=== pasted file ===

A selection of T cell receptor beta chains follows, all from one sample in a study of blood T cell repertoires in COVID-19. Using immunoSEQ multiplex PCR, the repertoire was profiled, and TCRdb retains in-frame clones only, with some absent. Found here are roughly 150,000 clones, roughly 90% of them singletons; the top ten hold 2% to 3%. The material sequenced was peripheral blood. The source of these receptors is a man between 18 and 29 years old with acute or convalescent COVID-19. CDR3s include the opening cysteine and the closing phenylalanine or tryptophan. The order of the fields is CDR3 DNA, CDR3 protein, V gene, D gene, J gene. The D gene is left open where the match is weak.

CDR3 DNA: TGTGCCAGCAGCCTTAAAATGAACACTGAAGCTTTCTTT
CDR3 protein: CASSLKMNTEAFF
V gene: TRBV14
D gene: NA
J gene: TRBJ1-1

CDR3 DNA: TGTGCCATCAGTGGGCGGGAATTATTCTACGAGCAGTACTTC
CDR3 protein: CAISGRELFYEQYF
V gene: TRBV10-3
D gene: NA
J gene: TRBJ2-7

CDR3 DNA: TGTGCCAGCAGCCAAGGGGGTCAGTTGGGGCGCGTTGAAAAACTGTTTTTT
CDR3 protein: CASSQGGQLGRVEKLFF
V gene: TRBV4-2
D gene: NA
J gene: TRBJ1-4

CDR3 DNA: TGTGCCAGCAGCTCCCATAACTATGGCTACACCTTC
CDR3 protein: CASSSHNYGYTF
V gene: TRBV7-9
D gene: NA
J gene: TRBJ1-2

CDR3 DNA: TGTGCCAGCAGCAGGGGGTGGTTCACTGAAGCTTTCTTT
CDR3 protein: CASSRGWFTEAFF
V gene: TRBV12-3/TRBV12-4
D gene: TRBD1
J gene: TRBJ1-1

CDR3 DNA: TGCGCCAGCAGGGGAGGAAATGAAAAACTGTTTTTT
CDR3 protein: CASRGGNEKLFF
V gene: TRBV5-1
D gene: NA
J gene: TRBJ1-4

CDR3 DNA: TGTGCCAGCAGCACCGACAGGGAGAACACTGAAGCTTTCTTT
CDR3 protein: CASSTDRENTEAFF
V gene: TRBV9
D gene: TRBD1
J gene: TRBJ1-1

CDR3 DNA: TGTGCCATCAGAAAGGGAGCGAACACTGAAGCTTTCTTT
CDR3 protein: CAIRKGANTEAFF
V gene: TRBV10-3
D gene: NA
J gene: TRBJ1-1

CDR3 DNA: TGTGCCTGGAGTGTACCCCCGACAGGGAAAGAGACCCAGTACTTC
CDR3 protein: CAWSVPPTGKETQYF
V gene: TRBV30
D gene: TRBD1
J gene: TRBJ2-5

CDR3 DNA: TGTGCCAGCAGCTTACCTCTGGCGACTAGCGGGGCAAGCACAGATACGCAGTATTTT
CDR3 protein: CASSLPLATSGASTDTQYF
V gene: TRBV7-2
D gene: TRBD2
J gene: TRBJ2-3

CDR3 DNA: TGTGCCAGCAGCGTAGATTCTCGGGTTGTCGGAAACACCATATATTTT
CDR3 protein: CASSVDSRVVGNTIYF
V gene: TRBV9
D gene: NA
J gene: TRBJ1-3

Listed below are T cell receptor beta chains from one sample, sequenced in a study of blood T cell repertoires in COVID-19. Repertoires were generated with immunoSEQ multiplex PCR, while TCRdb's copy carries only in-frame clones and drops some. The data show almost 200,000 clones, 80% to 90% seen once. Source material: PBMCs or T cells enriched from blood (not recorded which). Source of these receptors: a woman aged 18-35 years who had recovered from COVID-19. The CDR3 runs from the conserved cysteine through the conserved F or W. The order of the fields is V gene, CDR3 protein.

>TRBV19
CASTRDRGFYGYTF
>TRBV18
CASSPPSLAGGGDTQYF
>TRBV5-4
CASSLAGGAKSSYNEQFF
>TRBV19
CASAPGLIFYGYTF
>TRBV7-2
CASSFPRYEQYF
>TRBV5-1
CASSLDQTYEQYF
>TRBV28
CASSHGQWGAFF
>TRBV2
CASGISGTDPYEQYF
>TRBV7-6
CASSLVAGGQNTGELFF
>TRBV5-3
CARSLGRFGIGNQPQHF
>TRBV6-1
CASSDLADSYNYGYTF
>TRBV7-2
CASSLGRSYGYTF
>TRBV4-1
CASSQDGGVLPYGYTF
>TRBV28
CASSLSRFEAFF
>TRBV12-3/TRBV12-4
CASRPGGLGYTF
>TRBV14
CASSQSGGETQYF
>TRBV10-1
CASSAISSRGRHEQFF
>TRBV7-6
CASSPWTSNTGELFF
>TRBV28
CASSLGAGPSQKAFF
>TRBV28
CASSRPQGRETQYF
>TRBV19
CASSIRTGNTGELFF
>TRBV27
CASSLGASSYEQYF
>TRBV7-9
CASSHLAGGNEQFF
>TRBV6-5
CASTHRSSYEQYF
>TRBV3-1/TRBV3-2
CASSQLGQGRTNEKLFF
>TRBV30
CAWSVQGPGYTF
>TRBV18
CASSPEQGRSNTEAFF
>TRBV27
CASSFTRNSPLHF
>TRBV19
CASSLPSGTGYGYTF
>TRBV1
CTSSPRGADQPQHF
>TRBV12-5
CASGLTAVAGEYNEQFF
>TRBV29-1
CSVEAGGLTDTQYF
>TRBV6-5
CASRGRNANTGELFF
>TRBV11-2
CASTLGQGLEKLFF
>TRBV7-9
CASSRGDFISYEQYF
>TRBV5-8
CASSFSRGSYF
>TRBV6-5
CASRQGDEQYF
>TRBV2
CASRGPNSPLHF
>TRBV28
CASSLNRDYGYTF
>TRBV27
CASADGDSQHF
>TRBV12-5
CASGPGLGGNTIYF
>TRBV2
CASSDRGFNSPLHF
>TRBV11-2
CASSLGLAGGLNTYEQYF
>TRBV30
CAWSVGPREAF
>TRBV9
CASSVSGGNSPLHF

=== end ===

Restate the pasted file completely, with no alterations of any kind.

A selection of T cell receptor beta chains follows, all from one sample in a study of blood T cell repertoires in COVID-19. Using immunoSEQ multiplex PCR, the repertoire was profiled, and TCRdb retains in-frame clones only, with some absent. Found here are roughly 150,000 clones, roughly 90% of them singletons; the top ten hold 2% to 3%. The material sequenced was peripheral blood. The source of these receptors is a man between 18 and 29 years old with acute or convalescent COVID-19. CDR3s include the opening cysteine and the closing phenylalanine or tryptophan. The order of the fields is CDR3 DNA, CDR3 protein, V gene, D gene, J gene. The D gene is left open where the match is weak.

CDR3 DNA: TGTGCCAGCAGCCTTAAAATGAACACTGAAGCTTTCTTT
CDR3 protein: CASSLKMNTEAFF
V gene: TRBV14
D gene: NA
J gene: TRBJ1-1

CDR3 DNA: TGTGCCATCAGTGGGCGGGAATTATTCTACGAGCAGTACTTC
CDR3 protein: CAISGRELFYEQYF
V gene: TRBV10-3
D gene: NA
J gene: TRBJ2-7

CDR3 DNA: TGTGCCAGCAGCCAAGGGGGTCAGTTGGGGCGCGTTGAAAAACTGTTTTTT
CDR3 protein: CASSQGGQLGRVEKLFF
V gene: TRBV4-2
D gene: NA
J gene: TRBJ1-4

CDR3 DNA: TGTGCCAGCAGCTCCCATAACTATGGCTACACCTTC
CDR3 protein: CASSSHNYGYTF
V gene: TRBV7-9
D gene: NA
J gene: TRBJ1-2

CDR3 DNA: TGTGCCAGCAGCAGGGGGTGGTTCACTGAAGCTTTCTTT
CDR3 protein: CASSRGWFTEAFF
V gene: TRBV12-3/TRBV12-4
D gene: TRBD1
J gene: TRBJ1-1

CDR3 DNA: TGCGCCAGCAGGGGAGGAAATGAAAAACTGTTTTTT
CDR3 protein: CASRGGNEKLFF
V gene: TRBV5-1
D gene: NA
J gene: TRBJ1-4

CDR3 DNA: TGTGCCAGCAGCACCGACAGGGAGAACACTGAAGCTTTCTTT
CDR3 protein: CASSTDRENTEAFF
V gene: TRBV9
D gene: TRBD1
J gene: TRBJ1-1

CDR3 DNA: TGTGCCATCAGAAAGGGAGCGAACACTGAAGCTTTCTTT
CDR3 protein: CAIRKGANTEAFF
V gene: TRBV10-3
D gene: NA
J gene: TRBJ1-1

CDR3 DNA: TGTGCCTGGAGTGTACCCCCGACAGGGAAAGAGACCCAGTACTTC
CDR3 protein: CAWSVPPTGKETQYF
V gene: TRBV30
D gene: TRBD1
J gene: TRBJ2-5

CDR3 DNA: TGTGCCAGCAGCTTACCTCTGGCGACTAGCGGGGCAAGCACAGATACGCAGTATTTT
CDR3 protein: CASSLPLATSGASTDTQYF
V gene: TRBV7-2
D gene: TRBD2
J gene: TRBJ2-3

CDR3 DNA: TGTGCCAGCAGCGTAGATTCTCGGGTTGTCGGAAACACCATATATTTT
CDR3 protein: CASSVDSRVVGNTIYF
V gene: TRBV9
D gene: NA
J gene: TRBJ1-3

Listed below are T cell receptor beta chains from one sample, sequenced in a study of blood T cell repertoires in COVID-19. Repertoires were generated with immunoSEQ multiplex PCR, while TCRdb's copy carries only in-frame clones and drops some. The data show almost 200,000 clones, 80% to 90% seen once. Source material: PBMCs or T cells enriched from blood (not recorded which). Source of these receptors: a woman aged 18-35 years who had recovered from COVID-19. The CDR3 runs from the conserved cysteine through the conserved F or W. The order of the fields is V gene, CDR3 protein.

>TRBV19
CASTRDRGFYGYTF
>TRBV18
CASSPPSLAGGGDTQYF
>TRBV5-4
CASSLAGGAKSSYNEQFF
>TRBV19
CASAPGLIFYGYTF
>TRBV7-2
CASSFPRYEQYF
>TRBV5-1
CASSLDQTYEQYF
>TRBV28
CASSHGQWGAFF
>TRBV2
CASGISGTDPYEQYF
>TRBV7-6
CASSLVAGGQNTGELFF
>TRBV5-3
CARSLGRFGIGNQPQHF
>TRBV6-1
CASSDLADSYNYGYTF
>TRBV7-2
CASSLGRSYGYTF
>TRBV4-1
CASSQDGGVLPYGYTF
>TRBV28
CASSLSRFEAFF
>TRBV12-3/TRBV12-4
CASRPGGLGYTF
>TRBV14
CASSQSGGETQYF
>TRBV10-1
CASSAISSRGRHEQFF
>TRBV7-6
CASSPWTSNTGELFF
>TRBV28
CASSLGAGPSQKAFF
>TRBV28
CASSRPQGRETQYF
>TRBV19
CASSIRTGNTGELFF
>TRBV27
CASSLGASSYEQYF
>TRBV7-9
CASSHLAGGNEQFF
>TRBV6-5
CASTHRSSYEQYF
>TRBV3-1/TRBV3-2
CASSQLGQGRTNEKLFF
>TRBV30
CAWSVQGPGYTF
>TRBV18
CASSPEQGRSNTEAFF
>TRBV27
CASSFTRNSPLHF
>TRBV19
CASSLPSGTGYGYTF
>TRBV1
CTSSPRGADQPQHF
>TRBV12-5
CASGLTAVAGEYNEQFF
>TRBV29-1
CSVEAGGLTDTQYF
>TRBV6-5
CASRGRNANTGELFF
>TRBV11-2
CASTLGQGLEKLFF
>TRBV7-9
CASSRGDFISYEQYF
>TRBV5-8
CASSFSRGSYF
>TRBV6-5
CASRQGDEQYF
>TRBV2
CASRGPNSPLHF
>TRBV28
CASSLNRDYGYTF
>TRBV27
CASADGDSQHF
>TRBV12-5
CASGPGLGGNTIYF
>TRBV2
CASSDRGFNSPLHF
>TRBV11-2
CASSLGLAGGLNTYEQYF
>TRBV30
CAWSVGPREAF
>TRBV9
CASSVSGGNSPLHF